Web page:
School district resources, such as funding, staff time, technology, district/school sponsored publications, internet pages or videos, cannot be used to advocate for a specific position regarding any referendum. Words of advocacy such as “vote for,” “elect,” “support,” “cast your ballot for,” “vote against,” “defeat,” and “reject” cannot be used in school district official communication related to the referendum issue.

What You CAN Do.

Off duty. When school staff are off duty, they can advocate for school referendums. School administrators do not surrender their rights as citizens because they are employed by the school district. However, it is important to keep in mind that, as a school leader, you may be viewed in your capacity as principal, director, etc, 24/7. Keep off-duty conversations about the referendum framed around your opinion as a citizen, not as the high school principal, for example.

On duty. During work hours or other times in which they are paid  by the district, administrators can provide neutral, factual information and educate the public about the referendum. This includes describing school or department needs or what is lacking at the school or department. It is vitally important that referendum education materials that you create are neutral. With that being said, it is okay to provide factual information that describes, for example, cuts the district or school will have to make due to budget deficits if the referendum is not passed.

What You CAN’T Do.

School district administrators and staff can’t work on referendum campaigns during work hours. Administrators may not assign employees the task of working on the generation or distribution of any advocacy material.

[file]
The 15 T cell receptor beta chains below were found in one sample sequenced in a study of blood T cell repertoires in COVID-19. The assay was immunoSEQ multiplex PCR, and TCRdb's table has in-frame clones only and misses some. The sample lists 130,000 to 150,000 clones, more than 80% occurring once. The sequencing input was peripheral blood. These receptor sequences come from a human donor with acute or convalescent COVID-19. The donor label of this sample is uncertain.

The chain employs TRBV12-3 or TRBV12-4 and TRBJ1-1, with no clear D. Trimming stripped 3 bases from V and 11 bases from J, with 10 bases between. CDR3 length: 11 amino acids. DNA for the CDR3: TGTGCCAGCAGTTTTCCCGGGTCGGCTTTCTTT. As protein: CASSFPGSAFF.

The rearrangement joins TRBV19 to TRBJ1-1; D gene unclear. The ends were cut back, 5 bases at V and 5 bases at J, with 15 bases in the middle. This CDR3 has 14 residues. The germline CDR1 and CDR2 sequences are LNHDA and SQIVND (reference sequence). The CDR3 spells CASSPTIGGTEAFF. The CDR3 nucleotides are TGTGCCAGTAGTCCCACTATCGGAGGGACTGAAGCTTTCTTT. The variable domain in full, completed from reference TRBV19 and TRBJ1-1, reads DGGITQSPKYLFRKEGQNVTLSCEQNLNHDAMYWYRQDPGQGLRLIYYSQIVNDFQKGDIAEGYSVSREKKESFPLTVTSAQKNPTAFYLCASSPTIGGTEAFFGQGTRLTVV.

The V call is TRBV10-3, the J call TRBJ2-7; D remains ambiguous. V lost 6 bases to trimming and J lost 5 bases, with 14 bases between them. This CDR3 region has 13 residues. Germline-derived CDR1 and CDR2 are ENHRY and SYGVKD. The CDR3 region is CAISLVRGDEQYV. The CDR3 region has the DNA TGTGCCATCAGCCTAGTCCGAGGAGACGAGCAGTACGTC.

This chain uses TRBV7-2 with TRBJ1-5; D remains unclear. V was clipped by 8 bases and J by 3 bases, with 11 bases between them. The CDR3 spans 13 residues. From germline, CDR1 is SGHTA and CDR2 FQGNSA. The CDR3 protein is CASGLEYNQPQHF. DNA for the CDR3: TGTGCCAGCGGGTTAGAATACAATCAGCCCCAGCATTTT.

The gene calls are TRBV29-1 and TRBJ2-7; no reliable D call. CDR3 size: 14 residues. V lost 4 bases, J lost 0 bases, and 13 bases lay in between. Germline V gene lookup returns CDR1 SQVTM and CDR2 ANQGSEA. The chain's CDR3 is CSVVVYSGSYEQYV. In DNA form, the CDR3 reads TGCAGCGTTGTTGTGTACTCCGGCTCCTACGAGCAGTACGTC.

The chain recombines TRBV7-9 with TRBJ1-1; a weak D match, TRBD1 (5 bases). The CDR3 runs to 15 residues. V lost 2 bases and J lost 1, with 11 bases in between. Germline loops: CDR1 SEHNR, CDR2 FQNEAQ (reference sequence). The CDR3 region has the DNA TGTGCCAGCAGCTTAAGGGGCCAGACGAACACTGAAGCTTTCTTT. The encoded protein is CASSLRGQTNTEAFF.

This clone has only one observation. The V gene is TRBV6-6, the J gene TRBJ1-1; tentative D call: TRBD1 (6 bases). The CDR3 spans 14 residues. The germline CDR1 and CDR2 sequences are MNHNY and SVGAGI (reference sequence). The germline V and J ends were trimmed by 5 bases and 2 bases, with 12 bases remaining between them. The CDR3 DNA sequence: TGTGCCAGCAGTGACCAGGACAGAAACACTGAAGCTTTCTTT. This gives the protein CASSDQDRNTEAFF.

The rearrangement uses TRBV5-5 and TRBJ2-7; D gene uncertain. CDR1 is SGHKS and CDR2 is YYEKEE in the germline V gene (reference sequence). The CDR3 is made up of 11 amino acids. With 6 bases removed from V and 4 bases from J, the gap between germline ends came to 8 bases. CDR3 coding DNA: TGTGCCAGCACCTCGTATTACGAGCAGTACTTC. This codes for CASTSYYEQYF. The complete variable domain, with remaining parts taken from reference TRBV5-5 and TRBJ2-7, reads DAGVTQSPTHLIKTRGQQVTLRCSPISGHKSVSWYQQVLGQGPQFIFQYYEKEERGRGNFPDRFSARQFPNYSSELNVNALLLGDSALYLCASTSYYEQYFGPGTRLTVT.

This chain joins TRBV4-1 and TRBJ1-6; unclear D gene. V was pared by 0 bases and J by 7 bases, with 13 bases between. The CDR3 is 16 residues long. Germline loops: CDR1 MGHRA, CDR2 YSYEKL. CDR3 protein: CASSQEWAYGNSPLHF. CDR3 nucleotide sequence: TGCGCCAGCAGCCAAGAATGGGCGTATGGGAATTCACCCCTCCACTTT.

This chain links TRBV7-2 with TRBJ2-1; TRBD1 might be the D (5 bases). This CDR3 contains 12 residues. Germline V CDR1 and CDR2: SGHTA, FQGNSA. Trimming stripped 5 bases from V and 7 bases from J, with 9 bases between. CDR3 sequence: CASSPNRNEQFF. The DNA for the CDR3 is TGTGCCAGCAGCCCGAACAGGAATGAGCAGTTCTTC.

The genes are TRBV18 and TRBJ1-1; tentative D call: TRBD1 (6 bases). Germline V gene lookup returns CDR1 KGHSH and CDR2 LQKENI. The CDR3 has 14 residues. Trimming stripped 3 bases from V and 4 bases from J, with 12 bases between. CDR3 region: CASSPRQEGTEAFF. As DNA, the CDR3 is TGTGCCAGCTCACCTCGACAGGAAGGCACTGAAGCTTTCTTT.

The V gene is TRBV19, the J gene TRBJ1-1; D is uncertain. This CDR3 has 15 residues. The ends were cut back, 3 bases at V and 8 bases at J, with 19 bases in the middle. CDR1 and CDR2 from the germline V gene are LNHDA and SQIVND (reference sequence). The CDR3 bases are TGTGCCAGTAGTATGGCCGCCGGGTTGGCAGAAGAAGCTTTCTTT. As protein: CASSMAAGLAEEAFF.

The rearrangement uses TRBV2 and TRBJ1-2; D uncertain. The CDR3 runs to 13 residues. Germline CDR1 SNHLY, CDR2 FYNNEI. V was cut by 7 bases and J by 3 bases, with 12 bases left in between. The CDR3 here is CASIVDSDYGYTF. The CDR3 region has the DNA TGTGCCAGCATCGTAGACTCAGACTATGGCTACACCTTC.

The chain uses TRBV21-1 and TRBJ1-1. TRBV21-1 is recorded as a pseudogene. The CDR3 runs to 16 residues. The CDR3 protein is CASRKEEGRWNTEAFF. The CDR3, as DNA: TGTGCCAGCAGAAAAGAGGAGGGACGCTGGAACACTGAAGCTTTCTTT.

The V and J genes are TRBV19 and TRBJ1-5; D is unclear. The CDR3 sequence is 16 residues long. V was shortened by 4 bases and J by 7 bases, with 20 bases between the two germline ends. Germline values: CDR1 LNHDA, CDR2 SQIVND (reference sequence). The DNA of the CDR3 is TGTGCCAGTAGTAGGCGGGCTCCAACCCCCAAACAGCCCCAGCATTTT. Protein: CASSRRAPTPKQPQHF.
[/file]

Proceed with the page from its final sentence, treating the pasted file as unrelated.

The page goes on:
No district funds or district resources can be expended for referendum advocacy, such as activities that expressly encourage a yes or no vote. School district employees can’t use school district money or resources to campaign or advocate for or against the referendum - think copy machines, envelopes, stamps, computers, networks, or email.

You can’t grant use of your school building to an advocacy group based on their status as a Vote Yes or Vote No group. The use of school buildings should be requested through the standard building permit or facility use process.

Parent Organizations.

A note on parent organizations is worthy of attention. A Parent Organization is separate and distinct from a school district, and therefore, they do not fall within the constrictions outlined in this article. Such an organization may decide to advocate in favor of a referendum and may provide the community with advocacy information, including making statements such as “Vote yes to building a new theater” or “Vote yes to give our staff the raises they deserve.”

This article was written by Attorney Malina Piontek, AWSA’s Level I Legal Services Provider, and is designed to provide you with general authoritative information and with commentary as a service to AWSA members. Please consult with your district’s legal counsel relevant to your school’s specific situation. You may direct your Level I call-in questions to Malina at 608-497-3037. You may email her at [email protected].